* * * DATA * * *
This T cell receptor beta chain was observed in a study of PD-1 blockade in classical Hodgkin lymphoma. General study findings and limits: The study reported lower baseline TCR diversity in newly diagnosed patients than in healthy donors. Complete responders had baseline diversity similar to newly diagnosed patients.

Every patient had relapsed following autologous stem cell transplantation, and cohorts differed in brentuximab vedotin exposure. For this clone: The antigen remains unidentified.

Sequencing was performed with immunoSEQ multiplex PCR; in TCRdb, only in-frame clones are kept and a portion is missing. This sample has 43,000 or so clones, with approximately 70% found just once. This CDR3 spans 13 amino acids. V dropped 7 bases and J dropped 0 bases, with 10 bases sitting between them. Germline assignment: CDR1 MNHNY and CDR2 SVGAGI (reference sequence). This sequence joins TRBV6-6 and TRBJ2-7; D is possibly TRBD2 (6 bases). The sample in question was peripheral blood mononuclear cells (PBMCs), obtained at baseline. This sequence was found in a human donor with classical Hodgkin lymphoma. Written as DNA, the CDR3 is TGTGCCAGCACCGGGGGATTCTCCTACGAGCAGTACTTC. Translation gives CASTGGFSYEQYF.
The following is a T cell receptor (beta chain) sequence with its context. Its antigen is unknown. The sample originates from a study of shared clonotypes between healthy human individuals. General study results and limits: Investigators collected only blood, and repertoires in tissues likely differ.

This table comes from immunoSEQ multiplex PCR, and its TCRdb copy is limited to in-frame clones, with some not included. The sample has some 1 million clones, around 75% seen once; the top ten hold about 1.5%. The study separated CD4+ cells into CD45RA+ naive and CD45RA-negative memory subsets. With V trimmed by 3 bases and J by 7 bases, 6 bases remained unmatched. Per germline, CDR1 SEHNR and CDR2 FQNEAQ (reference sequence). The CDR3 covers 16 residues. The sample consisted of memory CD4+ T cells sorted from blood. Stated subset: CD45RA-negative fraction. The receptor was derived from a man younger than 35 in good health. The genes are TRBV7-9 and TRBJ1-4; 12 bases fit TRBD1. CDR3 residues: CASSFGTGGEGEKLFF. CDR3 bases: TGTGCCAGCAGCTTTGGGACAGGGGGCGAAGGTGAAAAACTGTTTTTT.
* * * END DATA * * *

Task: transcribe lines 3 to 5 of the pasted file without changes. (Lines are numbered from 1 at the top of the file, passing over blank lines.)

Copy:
Sequencing was performed with immunoSEQ multiplex PCR; in TCRdb, only in-frame clones are kept and a portion is missing. This sample has 43,000 or so clones, with approximately 70% found just once. This CDR3 spans 13 amino acids. V dropped 7 bases and J dropped 0 bases, with 10 bases sitting between them. Germline assignment: CDR1 MNHNY and CDR2 SVGAGI (reference sequence). This sequence joins TRBV6-6 and TRBJ2-7; D is possibly TRBD2 (6 bases). The sample in question was peripheral blood mononuclear cells (PBMCs), obtained at baseline. This sequence was found in a human donor with classical Hodgkin lymphoma. Written as DNA, the CDR3 is TGTGCCAGCACCGGGGGATTCTCCTACGAGCAGTACTTC. Translation gives CASTGGFSYEQYF.
The following is a T cell receptor (beta chain) sequence with its context. Its antigen is unknown. The sample originates from a study of shared clonotypes between healthy human individuals. General study results and limits: Investigators collected only blood, and repertoires in tissues likely differ.

This table comes from immunoSEQ multiplex PCR, and its TCRdb copy is limited to in-frame clones, with some not included. The sample has some 1 million clones, around 75% seen once; the top ten hold about 1.5%. The study separated CD4+ cells into CD45RA+ naive and CD45RA-negative memory subsets. With V trimmed by 3 bases and J by 7 bases, 6 bases remained unmatched. Per germline, CDR1 SEHNR and CDR2 FQNEAQ (reference sequence). The CDR3 covers 16 residues. The sample consisted of memory CD4+ T cells sorted from blood. Stated subset: CD45RA-negative fraction. The receptor was derived from a man younger than 35 in good health. The genes are TRBV7-9 and TRBJ1-4; 12 bases fit TRBD1. CDR3 residues: CASSFGTGGEGEKLFF. CDR3 bases: TGTGCCAGCAGCTTTGGGACAGGGGGCGAAGGTGAAAAACTGTTTTTT.